It was Christmas Eve. I was working in the shop at the back of the house sanding a box I'd made for Alex. It was a small wooden box with dovetail joints made from padouk, walnut, curly maple and a bead of purple heart. It was raining hard with an occasional bolt of lightning to adorn the sky. I'd just started to finish the wood with orange oil and bee's wax.
Alex drove in the driveway and pulled up near the door of the house. He sat in his car for a bit and my calling to him was useless - the rain dampening any effort. And in an instant he jumped out of his car and darted for the door carrying a long thin Christmas present wrapped with a card. He leaned it up against the door of the house. I yelled again and got his attention. He ran through the rain and up to the shop. He then got a chance to see his finished box. I think he was a bit astonished that I was able to make such a thing.
We made our way to the house where it was warm and talked for a bit on the couch. Alex laid his Christmas gift for me on the pool table. Christmas is, of course, a time for reflection and it was not unusual for me to talk about important things. I suppose that it is difficult for me to describe my relationship with him - part friend, part father, part mentor, part brother. And I have not taken my responsibility in those unique roles lightly. But at this particular moment, I talked about some of the psychological studies I'd been reading about kids like him who grew up in survivor mode. It seems that kids like Alex when forced by circumstance to live on the street, to beg for food, to sleep on a heater grate during developmental years, living harshly for their daily survival - it creates a different neuropsychological template in his brain that is tuned to the hunter, gatherer sort of existence. So too is there is the fight and flight and/or predator and prey component built in. It is therefor not unusual for someone like Alex to have difficulty instilling trust and loyalty, or in thinking long term, or in making long term plans - stuck in the here and now sort of living pattern of behavior - to get while the gettin is good. And so for me, it is suggested, that to be most successful in helping him toward a meaningful and self sufficient life, I need to be always considerate of how he thinks and why he does what he does and to make every experience for him meaningful, educational and esteem building. So too, not to demand certain things from him I might be accustomed to expect in a Western culture, or from a young person who grew up in a less challenging circumstance or even a normal circumstance. In four years now, we have not argued, nor been cross with one another even once.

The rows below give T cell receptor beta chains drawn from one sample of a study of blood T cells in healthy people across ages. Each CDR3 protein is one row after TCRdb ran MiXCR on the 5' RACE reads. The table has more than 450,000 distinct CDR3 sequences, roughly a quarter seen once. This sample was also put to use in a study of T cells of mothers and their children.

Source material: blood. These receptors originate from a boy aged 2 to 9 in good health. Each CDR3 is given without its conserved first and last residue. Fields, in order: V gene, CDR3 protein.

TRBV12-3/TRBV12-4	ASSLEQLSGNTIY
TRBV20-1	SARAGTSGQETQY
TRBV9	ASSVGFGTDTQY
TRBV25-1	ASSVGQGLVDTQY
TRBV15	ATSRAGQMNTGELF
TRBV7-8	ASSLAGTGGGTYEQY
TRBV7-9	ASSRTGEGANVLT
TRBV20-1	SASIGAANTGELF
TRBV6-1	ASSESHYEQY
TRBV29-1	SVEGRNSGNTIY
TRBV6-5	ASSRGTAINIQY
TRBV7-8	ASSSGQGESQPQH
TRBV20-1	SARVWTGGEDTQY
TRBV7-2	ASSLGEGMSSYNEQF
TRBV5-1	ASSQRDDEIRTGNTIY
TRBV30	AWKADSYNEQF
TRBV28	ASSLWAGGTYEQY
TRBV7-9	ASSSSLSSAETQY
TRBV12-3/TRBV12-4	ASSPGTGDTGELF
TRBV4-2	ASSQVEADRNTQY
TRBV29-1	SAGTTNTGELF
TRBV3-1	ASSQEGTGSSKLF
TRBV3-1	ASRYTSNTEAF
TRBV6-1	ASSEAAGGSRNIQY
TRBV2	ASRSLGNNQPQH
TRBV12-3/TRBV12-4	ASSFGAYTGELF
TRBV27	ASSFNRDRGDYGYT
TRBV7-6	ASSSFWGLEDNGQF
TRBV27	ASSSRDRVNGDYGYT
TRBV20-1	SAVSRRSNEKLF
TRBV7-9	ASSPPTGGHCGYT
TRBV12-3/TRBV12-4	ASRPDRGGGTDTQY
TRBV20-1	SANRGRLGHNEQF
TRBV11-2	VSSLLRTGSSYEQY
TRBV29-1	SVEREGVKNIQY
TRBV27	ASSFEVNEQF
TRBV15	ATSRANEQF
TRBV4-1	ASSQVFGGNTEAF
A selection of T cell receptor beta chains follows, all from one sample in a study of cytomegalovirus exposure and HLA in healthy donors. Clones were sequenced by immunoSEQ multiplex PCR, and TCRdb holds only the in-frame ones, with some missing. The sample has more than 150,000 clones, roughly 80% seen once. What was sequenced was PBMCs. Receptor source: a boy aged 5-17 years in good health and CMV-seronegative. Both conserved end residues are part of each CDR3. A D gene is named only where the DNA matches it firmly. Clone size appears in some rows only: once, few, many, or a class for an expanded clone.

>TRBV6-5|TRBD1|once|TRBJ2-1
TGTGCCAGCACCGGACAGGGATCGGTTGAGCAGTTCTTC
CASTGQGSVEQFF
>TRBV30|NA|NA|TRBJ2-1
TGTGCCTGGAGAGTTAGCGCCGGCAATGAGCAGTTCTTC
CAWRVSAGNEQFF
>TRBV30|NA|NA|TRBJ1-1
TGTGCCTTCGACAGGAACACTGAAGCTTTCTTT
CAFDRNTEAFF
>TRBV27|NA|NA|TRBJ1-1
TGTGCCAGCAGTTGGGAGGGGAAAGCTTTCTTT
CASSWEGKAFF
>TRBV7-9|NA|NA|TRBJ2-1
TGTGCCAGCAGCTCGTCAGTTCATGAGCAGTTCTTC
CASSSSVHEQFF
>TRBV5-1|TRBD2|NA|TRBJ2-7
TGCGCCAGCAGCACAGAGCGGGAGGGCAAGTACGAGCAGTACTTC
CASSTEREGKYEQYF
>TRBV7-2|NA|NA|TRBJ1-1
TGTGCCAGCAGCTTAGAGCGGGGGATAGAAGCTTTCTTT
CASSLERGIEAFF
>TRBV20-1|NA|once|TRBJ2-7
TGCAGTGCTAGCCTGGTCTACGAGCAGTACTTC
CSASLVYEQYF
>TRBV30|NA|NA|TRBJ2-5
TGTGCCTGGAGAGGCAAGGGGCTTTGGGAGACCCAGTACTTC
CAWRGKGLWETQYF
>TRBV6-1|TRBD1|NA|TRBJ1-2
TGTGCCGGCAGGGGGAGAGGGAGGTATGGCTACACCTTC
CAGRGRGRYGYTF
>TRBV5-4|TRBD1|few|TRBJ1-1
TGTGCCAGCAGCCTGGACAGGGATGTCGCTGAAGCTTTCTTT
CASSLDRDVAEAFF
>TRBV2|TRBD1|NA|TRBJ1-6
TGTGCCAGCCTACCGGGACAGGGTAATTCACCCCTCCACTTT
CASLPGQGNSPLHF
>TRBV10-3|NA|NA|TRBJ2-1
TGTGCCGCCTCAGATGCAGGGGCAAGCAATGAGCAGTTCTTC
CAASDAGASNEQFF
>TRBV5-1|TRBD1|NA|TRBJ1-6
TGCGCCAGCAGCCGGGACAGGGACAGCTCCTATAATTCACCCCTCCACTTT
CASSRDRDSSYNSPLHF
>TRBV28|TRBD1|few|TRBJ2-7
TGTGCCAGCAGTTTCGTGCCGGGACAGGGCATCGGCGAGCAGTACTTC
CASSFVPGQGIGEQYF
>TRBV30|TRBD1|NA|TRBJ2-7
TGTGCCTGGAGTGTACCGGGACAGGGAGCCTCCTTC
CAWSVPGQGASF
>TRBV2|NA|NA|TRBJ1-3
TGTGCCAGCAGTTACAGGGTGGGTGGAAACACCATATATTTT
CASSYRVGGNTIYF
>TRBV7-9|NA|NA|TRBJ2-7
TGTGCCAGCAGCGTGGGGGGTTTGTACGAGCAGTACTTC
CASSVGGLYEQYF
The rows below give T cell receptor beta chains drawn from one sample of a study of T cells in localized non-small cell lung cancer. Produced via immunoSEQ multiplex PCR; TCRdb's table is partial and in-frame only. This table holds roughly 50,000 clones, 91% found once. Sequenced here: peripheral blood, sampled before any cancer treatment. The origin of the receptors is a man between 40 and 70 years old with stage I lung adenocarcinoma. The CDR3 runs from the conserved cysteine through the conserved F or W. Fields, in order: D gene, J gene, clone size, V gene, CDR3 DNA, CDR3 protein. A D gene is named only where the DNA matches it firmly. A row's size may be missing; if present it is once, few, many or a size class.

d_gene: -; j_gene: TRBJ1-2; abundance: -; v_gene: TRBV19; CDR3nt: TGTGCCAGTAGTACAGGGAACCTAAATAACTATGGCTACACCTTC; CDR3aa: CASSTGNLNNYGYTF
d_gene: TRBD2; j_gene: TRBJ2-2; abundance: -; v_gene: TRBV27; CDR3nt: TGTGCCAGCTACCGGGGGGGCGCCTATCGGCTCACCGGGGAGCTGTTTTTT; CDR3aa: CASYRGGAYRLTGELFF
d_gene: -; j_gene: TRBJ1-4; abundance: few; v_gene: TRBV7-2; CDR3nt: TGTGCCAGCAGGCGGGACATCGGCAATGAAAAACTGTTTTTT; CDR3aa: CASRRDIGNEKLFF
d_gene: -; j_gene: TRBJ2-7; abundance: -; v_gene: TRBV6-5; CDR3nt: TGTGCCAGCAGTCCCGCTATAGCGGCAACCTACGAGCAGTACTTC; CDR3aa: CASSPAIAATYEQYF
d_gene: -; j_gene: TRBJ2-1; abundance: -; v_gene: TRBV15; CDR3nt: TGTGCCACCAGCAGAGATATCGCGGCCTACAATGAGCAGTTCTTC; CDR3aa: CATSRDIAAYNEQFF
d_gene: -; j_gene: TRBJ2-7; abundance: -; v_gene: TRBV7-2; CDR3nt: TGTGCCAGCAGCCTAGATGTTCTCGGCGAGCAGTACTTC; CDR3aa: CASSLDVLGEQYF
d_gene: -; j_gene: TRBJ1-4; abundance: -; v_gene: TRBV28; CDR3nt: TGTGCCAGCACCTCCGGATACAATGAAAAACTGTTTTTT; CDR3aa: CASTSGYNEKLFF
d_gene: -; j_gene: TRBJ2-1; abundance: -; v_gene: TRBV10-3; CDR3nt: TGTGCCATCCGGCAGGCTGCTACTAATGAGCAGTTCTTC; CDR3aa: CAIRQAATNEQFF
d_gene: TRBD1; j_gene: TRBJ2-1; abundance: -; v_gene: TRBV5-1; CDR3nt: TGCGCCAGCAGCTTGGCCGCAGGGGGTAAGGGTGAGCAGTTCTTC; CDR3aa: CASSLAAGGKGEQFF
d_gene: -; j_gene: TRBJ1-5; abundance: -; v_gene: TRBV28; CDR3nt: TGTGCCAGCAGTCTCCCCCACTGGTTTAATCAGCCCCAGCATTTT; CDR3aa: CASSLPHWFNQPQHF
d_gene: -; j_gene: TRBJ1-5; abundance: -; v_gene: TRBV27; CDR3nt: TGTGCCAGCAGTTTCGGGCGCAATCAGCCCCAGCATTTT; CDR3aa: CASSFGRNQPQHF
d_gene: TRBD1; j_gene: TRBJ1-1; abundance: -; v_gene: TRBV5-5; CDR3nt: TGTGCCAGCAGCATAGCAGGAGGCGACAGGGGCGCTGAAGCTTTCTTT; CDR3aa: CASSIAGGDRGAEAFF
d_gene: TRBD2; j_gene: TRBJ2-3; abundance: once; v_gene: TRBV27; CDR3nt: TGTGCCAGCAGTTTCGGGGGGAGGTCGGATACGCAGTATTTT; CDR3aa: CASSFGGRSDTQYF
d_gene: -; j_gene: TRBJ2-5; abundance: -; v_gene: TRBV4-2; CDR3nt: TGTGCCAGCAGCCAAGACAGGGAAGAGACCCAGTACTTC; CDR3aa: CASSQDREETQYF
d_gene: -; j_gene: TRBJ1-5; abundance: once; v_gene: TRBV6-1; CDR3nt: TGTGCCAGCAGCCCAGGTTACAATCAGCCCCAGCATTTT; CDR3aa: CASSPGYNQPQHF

On this day, after explaining to him my studied effort to make the best for him out of every experience or time we were able to spend together, I also talked about our long term destiny. Alex is not exactly a good communicator. He goes on his way doing what young people do and doesn't very often check in - even with the people who care about him the most. This is not unusual for him, and is indeed sort of who he is, but it is exceedingly difficult as a parent or caregiver to be left hanging all the time. It dampens the spirit, the enthusiasm and always calls into question one's dedication. It's easy to say to yourself, "what's the point", and not so easy to remain steadfastly dedicated and committed to his long term welfare whether you get any feedback or not.
Of late, he has been particularly difficult to pin down. He'd been stressed out by his mom and forged a few detrimental exploits in response. And so, pointedly, I had the come to Jesus meeting about our friendship and my waining enthusiasm - and that it was a consequence of his unchallenging and unsophisticated behavior - and in short, the taking for granted of well established reliable resources. In few words I said something to the effect and quite frankly that if we were going to make our friendship a life long affair, that it wasn't a simple matter and that a lot of work as well as consideration had to go into sustaining it. I told him that him bailing was not an option and that talking about small issues before they became big ones was always the best way to keep peace and a mutual understanding. He smirked a bit and asked me what I was saying. I repeated that if we were going to make this a life long thing we needed to communicate that and that if we weren't, that we both needed to rethink things and make different plans. He'd known that I have been concerned. He smirked again and smiled - saying, "I won't bail on you if you don't bail on me. Don't you ever bail on me. I wan't this thing to be forever." I paused, reluctant to smile or to feel as though I'd accomplished something in having this conversation, for I'd been in this boat before with him. He's a hard person to get a commitment out of that is succinctly followed by meaningful action. Even though I think his mom's approach with him is just the wrong approach, I can certainly empathize with her for being in the same boat as I. You have to be your own cheerleader and to continually convince yourself, on your own, that you doing the right thing and that you are making a difference.
With this discussion, Alex's smirk changed to a smile. He pointed toward the pool table and said that he wanted me to open my present now. As we walked in the next room, he said, read the card first. And on a single sheet of white notebook paper was a note to me from Alex. He'd written it with his left hand, for his right hand was broken and in a cast. As I opened it, he complained about how difficult it had been to write with his left hand. The note said the following: